Blue (Da Ba Dee) (music video)

From Wikipedia, the free encyclopedia
Jump to: navigation, search
Blue (Da Ba Dee)
Eiffel 65 Blue video.jpg
Eiffel 65 on television screens during the opening segment of the video
Directed by Celestino Gianotti[1]
Starring Eiffel 65
Music by Eiffel 65
Distributed by BlissMultiMedia
Release date
1999
Running time
3:40
Language English

The music video for Eiffel 65's "Blue (Da Ba Dee)" was released in 1999 by the BlissCoMedia, a computer graphics company of the Bliss Corporation, known at the time the video was produced and released as "BlissMultiMedia".[2] The video featured computer graphics done in 3ds Max, and features Eiffel 65 members Maurizio Lobina and Gabry Ponte trying to save Jeffrey Jey from the aliens Zorotl and Sayok6. The video was later uploaded to the Bliss Corporation's official YouTube channel on September 2, 2009, where, as of October 2017, it has more than 130 million views.[3]

The video was listed in NME's "50 Worst Music Videos".[4]

Plot[edit]

The video takes place on Tukon4, where lead singer Jeffrey Jey is abducted by blue aliens Zorotl and Sayok6 during a concert.[5] The aliens then proceed to leave Earth with him. Group members Maurizio Lobina and Gabry Ponte give chase in their own small spacecraft, and eventually both ships arrive on the blue aliens' planet via a portal.

It is then shown that the Jey was abducted to perform in a concert for the aliens, with him singing the same song he was about to sing when he was taken. He slowly realises that the crowd is composed entirely of strange blue being, which are known as Tukonians,[5] and becomes increasingly concerned.

After fighting off a number of alien guards using martial arts and several energy-based, psionic abilities, the pursuing band members succeed in rescuing their lead singer. While leaving the planet, they are asked to return by the aliens. They oblige, and spend the remaining duration of the video by performing a concert for the blue-skinned extraterrestrials with Zorotl joining them on stage, creating a friendship between the band and the creatures. These events possibly lead into the scenario in the music video for "Move Your Body".

The events in the video share no relation to the song's lyrical content apart from the fact that the aliens all have blue skin.

Development[edit]

Jey recalls of making the video and the song, "I started thinking about this character I invented called Zorotl and the lifestyle he led, from the way he would buy his house, pick his girlfriend, his job or the neighborhood he would live in. Then I came up with a color, a color I thought described the way he saw things."[6]

Like much of the Bliss Corporation's music videos, this one was done in a green screen garage studio at BlissCoMedia,[7][8] and it featured computer-generated graphics that were done in 3ds Max.[9] With very few resources, tutorials and books, and only one editing machine, the video was made between 1998 and 1999 in a garage in about 2 to 3 months, much like other videos made by BlissCo.[7] At the time the video was made and released, BlisscoMedia were originally known as BlissMultiMedia.[2]

Former BlissCo employee Davide La Sala has stated about coming up with the story for the video: "We had brainstorming sessions and we were a very imaginative team, huge fans of sci-fi movies and video games: Blade Runner, Star Wars, etc… we were master in doing our best and working with the few tools we had to create complete short stories in a very short period of time."[7]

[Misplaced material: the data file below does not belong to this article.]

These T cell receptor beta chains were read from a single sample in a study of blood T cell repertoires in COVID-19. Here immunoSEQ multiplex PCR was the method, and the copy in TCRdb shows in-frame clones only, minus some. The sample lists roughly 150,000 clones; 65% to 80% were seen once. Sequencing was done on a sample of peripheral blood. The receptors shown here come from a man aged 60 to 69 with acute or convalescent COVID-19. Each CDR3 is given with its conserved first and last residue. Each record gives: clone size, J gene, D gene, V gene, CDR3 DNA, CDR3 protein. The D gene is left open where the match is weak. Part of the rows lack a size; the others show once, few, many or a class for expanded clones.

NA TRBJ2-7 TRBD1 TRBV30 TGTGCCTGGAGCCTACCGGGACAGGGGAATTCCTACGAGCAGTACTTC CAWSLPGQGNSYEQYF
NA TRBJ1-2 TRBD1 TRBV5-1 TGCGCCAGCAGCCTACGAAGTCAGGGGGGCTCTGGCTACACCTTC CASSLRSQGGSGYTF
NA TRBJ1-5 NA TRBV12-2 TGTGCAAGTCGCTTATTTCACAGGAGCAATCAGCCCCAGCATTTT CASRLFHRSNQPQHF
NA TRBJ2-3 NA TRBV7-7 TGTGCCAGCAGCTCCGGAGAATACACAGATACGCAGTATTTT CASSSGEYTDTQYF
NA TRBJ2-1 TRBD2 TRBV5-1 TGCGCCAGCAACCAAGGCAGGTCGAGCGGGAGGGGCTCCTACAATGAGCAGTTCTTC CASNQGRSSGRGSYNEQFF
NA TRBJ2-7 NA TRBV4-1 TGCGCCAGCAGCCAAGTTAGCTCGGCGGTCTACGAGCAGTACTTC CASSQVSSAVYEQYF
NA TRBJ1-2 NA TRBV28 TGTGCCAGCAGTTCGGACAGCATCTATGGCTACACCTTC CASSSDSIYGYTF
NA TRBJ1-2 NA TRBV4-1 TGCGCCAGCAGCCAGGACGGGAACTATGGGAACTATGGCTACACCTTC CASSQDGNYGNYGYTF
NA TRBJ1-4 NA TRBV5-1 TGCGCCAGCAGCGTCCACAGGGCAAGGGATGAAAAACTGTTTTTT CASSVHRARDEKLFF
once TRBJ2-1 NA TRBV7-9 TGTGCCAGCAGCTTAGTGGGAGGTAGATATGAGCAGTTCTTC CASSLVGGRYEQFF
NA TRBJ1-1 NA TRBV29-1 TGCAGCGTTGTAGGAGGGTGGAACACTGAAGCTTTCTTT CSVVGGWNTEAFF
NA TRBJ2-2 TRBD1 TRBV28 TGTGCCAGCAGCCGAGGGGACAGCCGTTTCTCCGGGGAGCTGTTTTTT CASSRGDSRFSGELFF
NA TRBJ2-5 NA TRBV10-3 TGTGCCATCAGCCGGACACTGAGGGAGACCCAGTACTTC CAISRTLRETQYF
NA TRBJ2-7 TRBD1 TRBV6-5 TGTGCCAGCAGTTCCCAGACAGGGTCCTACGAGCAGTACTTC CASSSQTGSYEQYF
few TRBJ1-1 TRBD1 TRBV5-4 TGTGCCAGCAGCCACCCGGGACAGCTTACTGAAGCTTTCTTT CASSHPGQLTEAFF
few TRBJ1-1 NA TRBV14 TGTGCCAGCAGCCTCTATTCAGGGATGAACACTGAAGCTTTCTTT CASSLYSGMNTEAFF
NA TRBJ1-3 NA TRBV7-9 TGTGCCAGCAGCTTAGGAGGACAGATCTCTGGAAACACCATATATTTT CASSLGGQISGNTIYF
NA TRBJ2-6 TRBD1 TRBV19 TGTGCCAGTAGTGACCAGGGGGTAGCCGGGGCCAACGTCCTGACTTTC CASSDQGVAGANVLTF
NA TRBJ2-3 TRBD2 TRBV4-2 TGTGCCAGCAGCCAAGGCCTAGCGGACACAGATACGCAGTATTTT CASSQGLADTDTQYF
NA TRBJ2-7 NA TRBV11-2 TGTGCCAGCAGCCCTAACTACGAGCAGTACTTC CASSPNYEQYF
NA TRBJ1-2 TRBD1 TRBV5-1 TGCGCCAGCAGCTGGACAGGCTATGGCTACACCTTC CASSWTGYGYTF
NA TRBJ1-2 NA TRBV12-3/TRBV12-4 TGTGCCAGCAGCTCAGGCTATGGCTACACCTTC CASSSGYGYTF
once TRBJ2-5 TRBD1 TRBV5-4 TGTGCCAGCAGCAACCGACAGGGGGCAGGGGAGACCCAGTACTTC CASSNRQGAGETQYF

Similar to other music videos by BlissCo, a total of five people worked on this video. The green-screen footage was done in a short amount of time, and some of it was put into a computer generated 3D environment, while components of the band were also shot. La Sala said, "We were very flexible but every person in the team had his own special skill who was more towards motion graphics, design and editing, others more skilled in architectural design and me and the CEO experts in animation."[7]

Legacy[edit]

The video is BlissCoMedia's most famous. La Sala said to have been proud of the video's popularity.[7]

In 2009, when a YouTube upload of the video hit 10,000,000 views, BlissCoMedia.com celebrated the 10th anniversary of Zorotl's debut in the video.[2] On September 2, 2009 the video was uploaded on BlissCo's official YouTube channel. As of November 2017, the video has 133,338,827 views, with 847,168 users liking the video and 26,195 dislikes.[10]

References[edit]

  1. ^ Ketama - Agustito on YouTube. Credits for director of "Blue" appear at 0:14. Accessed from May 11, 2013.
  2. ^ a b c Blue: 10 anni, 10 milioni di download (In Italian). Blisscomedia.com. Accessed from May 11, 2013.
  3. ^ Eiffel 65 - Blue (Da Ba Dee) (Original Video with subtitles). 2 September 2009 – via YouTube. 
  4. ^ NME.COM. "50 Worst Music Videos Ever". NME.COM. 
  5. ^ a b Jeffrey-kidnapped. Zorotl.com. Accessed from April 1, 2013.
  6. ^ Kunter, Joe. 1000 UK Number One Hits. Omnibus Press. Published April 11, 2005. ISBN 1844492834. Quote adapted by Songfacts.com.
  7. ^ a b c d e Orfino, Mary (May 30, 2012)."IlTedesco, Eiffel65's forum Mod made an interview with Davide La Sala, former BlissCo Media employee". Archived from the original on 2013-03-05. Retrieved 2013-05-11.  . Eiffel65.com. Archived from March 5, 2013. Archive accessed from May 11, 2013. Originally accessed from April 16, 2013.
  8. ^ Studio. Blisscomedia.com. Accessed from April 1, 2013.
  9. ^ Renderfarm. Blisscomedia.com. Accessed from April 1, 2013.
  10. ^ blisscorporation (September 2, 2009). Eiffel 65 - Blue (Da Ba Dee) (Original Video with subtitles) on YouTube. Accessed from January 26, 2017.

External links[edit]